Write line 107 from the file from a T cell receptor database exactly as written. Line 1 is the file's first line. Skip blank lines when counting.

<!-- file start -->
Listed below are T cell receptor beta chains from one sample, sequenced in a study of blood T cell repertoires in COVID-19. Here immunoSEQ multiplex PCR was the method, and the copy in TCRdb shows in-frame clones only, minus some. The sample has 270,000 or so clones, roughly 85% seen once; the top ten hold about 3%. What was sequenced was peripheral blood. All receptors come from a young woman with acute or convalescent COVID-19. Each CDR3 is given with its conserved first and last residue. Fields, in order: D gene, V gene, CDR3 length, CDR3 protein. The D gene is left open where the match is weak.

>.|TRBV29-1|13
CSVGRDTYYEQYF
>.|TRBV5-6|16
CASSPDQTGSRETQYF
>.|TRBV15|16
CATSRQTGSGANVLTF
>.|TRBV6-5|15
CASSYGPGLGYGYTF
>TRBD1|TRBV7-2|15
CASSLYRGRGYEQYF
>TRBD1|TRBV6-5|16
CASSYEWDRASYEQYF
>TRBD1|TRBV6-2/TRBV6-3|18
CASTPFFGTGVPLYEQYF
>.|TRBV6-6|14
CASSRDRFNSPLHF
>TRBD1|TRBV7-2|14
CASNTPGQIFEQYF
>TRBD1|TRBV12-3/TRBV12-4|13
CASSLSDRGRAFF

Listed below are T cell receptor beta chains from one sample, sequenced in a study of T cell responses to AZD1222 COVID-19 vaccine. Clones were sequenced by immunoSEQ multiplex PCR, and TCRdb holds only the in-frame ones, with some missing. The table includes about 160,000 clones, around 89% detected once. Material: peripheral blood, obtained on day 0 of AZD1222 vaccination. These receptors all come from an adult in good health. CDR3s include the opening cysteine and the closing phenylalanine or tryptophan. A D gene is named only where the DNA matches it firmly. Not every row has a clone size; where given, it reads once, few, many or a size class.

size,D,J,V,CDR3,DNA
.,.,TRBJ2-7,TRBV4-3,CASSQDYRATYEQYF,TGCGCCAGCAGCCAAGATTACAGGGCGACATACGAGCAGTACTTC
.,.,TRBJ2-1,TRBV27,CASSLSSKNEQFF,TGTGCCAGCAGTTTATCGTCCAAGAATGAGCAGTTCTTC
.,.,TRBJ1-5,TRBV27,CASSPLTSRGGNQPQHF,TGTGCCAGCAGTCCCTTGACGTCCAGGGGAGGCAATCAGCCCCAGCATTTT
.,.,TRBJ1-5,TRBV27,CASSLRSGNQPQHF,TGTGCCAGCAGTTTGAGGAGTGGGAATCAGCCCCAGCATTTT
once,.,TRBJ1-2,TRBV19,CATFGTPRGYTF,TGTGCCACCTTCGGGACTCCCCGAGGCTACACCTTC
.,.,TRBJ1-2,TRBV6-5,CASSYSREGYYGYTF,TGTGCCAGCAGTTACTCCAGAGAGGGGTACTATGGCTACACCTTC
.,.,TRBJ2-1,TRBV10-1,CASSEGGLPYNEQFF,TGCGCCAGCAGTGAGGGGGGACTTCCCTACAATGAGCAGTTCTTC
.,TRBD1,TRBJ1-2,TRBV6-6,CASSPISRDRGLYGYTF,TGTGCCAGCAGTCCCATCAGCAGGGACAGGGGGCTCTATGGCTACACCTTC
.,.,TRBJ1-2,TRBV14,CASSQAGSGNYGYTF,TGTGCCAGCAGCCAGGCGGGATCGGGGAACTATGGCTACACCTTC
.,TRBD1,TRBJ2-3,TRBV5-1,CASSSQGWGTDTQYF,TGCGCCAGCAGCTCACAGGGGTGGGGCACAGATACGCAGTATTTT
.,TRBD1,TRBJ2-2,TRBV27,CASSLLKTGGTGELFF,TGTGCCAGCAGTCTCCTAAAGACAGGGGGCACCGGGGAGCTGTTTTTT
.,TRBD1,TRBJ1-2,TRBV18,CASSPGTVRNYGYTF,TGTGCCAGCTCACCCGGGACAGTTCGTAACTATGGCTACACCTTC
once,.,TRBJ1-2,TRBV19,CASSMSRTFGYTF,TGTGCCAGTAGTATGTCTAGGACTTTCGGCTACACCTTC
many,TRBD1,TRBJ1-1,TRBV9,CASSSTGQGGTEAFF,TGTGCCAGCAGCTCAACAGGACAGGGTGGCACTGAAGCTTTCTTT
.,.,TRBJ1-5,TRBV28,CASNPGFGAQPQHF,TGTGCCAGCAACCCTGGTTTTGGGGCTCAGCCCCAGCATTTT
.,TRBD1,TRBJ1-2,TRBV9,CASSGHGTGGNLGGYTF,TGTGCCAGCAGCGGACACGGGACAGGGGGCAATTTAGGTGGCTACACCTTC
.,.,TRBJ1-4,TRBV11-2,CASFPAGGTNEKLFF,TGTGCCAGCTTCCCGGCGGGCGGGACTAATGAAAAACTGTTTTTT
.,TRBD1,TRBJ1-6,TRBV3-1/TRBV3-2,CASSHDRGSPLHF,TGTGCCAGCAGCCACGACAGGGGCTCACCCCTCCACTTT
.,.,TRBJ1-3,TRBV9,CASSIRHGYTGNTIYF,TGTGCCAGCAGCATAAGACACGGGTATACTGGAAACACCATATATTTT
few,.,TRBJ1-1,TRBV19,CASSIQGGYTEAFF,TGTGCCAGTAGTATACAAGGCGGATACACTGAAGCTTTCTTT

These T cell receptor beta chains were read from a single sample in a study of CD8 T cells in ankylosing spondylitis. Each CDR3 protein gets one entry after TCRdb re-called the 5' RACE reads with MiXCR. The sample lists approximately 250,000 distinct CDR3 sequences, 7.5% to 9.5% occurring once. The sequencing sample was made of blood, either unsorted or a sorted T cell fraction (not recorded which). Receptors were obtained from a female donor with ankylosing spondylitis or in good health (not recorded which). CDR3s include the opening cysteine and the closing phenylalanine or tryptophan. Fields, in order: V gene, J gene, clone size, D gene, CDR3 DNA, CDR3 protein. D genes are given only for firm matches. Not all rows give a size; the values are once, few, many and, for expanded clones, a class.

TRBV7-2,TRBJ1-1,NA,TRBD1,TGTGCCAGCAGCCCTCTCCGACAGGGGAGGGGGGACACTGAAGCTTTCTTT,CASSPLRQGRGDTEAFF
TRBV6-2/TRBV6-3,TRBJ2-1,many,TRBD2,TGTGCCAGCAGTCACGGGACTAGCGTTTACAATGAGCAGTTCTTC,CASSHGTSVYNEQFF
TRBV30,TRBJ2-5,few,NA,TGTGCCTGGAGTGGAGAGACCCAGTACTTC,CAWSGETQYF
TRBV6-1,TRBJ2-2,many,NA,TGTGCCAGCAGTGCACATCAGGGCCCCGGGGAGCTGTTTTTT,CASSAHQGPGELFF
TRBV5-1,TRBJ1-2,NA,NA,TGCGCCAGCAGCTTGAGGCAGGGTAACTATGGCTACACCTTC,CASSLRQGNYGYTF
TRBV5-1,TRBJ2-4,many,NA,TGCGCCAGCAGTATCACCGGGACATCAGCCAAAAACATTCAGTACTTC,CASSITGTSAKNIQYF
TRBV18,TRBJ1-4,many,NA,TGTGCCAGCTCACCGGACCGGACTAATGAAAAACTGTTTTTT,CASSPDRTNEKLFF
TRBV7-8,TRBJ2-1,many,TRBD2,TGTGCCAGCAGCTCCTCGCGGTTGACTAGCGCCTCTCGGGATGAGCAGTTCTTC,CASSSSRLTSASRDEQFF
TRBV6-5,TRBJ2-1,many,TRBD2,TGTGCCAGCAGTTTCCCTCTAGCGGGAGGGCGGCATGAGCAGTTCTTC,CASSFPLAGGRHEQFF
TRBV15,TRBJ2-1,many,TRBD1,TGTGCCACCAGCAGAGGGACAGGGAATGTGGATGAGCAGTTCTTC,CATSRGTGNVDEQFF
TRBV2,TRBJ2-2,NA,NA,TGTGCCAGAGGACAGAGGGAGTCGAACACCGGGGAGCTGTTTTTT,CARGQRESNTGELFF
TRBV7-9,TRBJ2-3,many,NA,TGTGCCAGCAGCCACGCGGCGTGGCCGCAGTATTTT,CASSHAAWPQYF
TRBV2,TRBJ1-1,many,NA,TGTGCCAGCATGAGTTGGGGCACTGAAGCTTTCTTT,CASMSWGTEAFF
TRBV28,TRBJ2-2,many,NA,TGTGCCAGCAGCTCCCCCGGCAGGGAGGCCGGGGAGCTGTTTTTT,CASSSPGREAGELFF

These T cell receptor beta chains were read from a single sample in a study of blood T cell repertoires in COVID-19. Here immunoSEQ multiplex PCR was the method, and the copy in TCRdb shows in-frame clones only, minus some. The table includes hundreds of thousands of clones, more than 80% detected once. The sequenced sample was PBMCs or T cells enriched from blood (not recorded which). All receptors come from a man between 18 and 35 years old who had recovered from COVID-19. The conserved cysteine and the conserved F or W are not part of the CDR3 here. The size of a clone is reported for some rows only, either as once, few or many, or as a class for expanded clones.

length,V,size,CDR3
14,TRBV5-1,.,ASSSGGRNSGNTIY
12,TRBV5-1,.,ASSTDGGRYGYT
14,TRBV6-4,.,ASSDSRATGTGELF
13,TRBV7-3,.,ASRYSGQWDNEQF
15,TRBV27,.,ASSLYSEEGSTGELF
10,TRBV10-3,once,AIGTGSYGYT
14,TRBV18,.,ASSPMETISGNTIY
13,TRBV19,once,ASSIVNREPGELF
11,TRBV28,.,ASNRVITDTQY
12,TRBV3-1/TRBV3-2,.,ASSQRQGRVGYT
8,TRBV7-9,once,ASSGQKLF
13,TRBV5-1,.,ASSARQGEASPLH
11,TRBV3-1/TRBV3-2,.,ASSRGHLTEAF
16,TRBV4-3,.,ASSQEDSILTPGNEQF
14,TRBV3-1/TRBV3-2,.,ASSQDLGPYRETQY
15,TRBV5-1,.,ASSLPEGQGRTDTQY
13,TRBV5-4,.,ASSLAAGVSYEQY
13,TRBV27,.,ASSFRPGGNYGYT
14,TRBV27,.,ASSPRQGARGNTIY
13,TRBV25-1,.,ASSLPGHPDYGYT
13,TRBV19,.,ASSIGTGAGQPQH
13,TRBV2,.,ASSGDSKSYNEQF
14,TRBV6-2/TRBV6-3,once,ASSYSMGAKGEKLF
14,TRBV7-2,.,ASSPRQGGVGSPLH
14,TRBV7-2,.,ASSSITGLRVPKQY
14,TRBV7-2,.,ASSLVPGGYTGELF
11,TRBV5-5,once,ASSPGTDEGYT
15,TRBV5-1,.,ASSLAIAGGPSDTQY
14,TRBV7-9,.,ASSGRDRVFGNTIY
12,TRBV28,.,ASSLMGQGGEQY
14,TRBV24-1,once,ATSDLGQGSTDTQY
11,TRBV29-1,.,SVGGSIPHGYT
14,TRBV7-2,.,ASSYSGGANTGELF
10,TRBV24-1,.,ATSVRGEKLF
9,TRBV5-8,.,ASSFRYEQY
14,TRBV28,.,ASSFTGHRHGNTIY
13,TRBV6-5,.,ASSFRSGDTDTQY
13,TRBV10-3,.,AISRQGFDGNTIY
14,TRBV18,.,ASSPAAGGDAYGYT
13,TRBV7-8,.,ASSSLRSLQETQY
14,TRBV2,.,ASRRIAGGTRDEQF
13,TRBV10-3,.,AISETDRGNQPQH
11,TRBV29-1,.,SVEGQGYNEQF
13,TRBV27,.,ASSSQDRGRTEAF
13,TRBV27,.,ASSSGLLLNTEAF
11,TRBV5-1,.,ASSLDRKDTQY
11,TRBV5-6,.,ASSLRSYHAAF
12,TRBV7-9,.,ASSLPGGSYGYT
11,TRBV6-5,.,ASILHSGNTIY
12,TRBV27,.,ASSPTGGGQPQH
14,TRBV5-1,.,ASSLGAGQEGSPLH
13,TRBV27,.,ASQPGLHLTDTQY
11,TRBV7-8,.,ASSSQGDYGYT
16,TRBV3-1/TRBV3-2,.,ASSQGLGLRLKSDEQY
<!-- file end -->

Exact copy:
11,TRBV5-6,.,ASSLRSYHAAF